Speed up your default Rake task with the multitask -m option

I recently discovered that Rake has the ability to run tasks in parallel. For Rails projects with many test and linting tasks, this can be a huge time-saver.

tl;dr bin/rake -m turns your default Rake task into a “multitask” that runs its prerequisites in parallel. You may need to restructure the definition of your default Rake task to take full advantage. One of my projects saw a 3x speed boost!

What’s the default Rake task all about?

The default Rake task is a popular convention across most Ruby projects.

$ bundle exec rake
In most Ruby projects, this is the default entry point to run a standard suite of tests and other checks. Rails uses bin/rake, which is effectively the same thing.

Commonly, developers will customize the default Rake task in Rails projects to run all sorts of checks, like:

  • RSpec
  • Cucumber
  • RuboCop
  • Brakeman
  • ESLint
  • etc.

This is great, because it sets an easy-to-remember standard for checking that a project is “in good shape”: just cd into a project, run bin/setup, then bin/rake, and most projects will give you a green test suite or some other valuable feedback.

The default Rake task also works its way into a typical development workflow: before pushing code or opening a pull request, developers can run the default Rake task as a way to check that tests pass and the code is following the project’s style guide.

This is especially important in the world of open source, because it means you can more quickly contribute to any given Ruby project without being intimately familiar with the code base.

Too much of a good thing?

The problem, as most Rails developers have probably encountered, is that this default Rake task can get really slow as an app grows in size.

Each linting tool that gets added to the list further slows things down, and more files in your project means these tools take longer to run. Not to mention those annoyingly slow (but necessary!) browser-based system tests.

What can you do to speed this up?

Multitask to the rescue!

As it turns out, Rake has the ability to run the default Rake task significantly faster. It’s been there since 2012, and I only just found it: the -m option.

$ bin/rake --help
-m, --multitask  Treat all tasks as multitasks.
Hiding in plain sight!

In Rake, a multitask is able to run its prerequisites in parallel. You can take advantage of this if you define the :default Rake task as a list of prerequisites, like this:

require_relative "config/application"


Rake::Task[:default].prerequisites.clear if Rake::Task.task_defined?(:default)

desc "Run all checks"
task default: %w[test:all rubocop erblint eslint stylelint] do
  puts "All checks passed!"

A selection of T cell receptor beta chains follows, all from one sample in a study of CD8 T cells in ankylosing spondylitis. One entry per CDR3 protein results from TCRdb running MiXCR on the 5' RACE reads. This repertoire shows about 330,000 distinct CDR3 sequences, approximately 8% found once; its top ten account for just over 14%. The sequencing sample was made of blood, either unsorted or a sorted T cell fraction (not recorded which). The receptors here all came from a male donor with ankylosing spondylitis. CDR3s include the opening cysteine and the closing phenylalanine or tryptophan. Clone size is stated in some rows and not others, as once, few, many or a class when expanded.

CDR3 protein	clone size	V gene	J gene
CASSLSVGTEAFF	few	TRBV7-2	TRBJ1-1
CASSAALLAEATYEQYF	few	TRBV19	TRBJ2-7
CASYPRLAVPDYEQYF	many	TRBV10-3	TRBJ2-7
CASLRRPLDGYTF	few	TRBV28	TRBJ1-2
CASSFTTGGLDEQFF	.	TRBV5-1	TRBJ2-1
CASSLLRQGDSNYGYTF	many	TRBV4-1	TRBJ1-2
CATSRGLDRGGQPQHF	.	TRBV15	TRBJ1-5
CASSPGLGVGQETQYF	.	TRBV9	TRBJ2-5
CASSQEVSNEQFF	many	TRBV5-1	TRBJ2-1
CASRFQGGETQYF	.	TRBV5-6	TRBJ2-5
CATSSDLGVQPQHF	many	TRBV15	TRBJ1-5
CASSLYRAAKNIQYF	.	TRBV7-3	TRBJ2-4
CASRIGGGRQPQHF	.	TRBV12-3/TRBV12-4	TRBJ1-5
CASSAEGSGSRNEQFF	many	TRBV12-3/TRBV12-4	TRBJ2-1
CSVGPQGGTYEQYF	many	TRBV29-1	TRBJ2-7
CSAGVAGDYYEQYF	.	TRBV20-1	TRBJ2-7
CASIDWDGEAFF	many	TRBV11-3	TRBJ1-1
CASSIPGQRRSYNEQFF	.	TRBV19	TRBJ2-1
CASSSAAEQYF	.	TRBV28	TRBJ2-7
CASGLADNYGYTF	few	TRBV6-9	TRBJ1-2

This default Rake task runs all tests (including system tests), plus multiple linters. The test:all task is built into Rails; the others are defined elsewhere and aren’t shown in this example.

The magic happens when you run the default task with -m:

$ bin/rake -m
All checks passed!
This runs test:all, rubocop, erblint, eslint, and stylelint in parallel. If they all succeed, “All checks passed!” is printed. (I’ve omitted the intermediate task output for brevity.)

How fast is it?

Your results may vary, but on one of my medium-sized Rails projects (14,000 LOC), using the -m option gave me a 3x speed boost.

$ time bin/rake
real    1m18.156s
$ time bin/rake -m
real    0m25.850s
The -m option saved almost a full minute on an Intel i9 MacBook Pro (8 cores).

Digging deeper

You may have noticed some extra code in the Rakefile I showed above. Let’s break that down.

Clearing the out-of-the-box behavior

Rake::Task[:default].prerequisites.clear if Rake::Task.task_defined?(:default)

Normally, Rails adds its own prerequisite to the default task. Usually this is test or spec, depending on what test framework is installed.

Clearing the existing prerequisites allows you to take full control over what the default Rake task does, rather than using what Rails auto-detects out of the box.

Declaring prerequisites

task default: %w[test:all rubocop erblint eslint stylelint]

Rake allows tasks to be declared as task NAME: [PREREQS]. When you run bin/rake NAME, Rake will first run all the PREREQS tasks.

Normally, these PREREQS run sequentially, in order from left to right. Passing the -m option tells Rake to execute them in parallel, in no particular order.

Showing a success message

task default: %w[test:all rubocop erblint eslint stylelint] do
  puts "All checks passed!"

The primary drawback of running tasks in parallel is that their output gets all mixed together. This makes it hard to read, and it is not immediately clear what happened. Were there any errors?

That’s why it is a good idea to print a message when everything is done. In Rake, the body of a task (i.e. in the block) will only execute once all prerequisites have finished successfully. You can use this as a way to print an indication that everything worked.


  • The official Rake documentation for multitasks is almost non-existent, but the README does link to a 3-minute video on Rake’s multitask feature that Avdi Grimm published in 2013. The -m option is mentioned at 2:16.
  • The source code for multitasks is surprisingly elegant.

A default Rake task similar to the example in this article is included in nextgen, my interactive Rails app generator. Check it out if you want to apply this and many other Rails best practices to your next project.

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Hi! 👋 I’m Matt Brictson, a software engineer in San Francisco. This site is my excuse to practice UI design, fuss over CSS, and share my interest in open source. I blog about Rails, design patterns, and other development topics.

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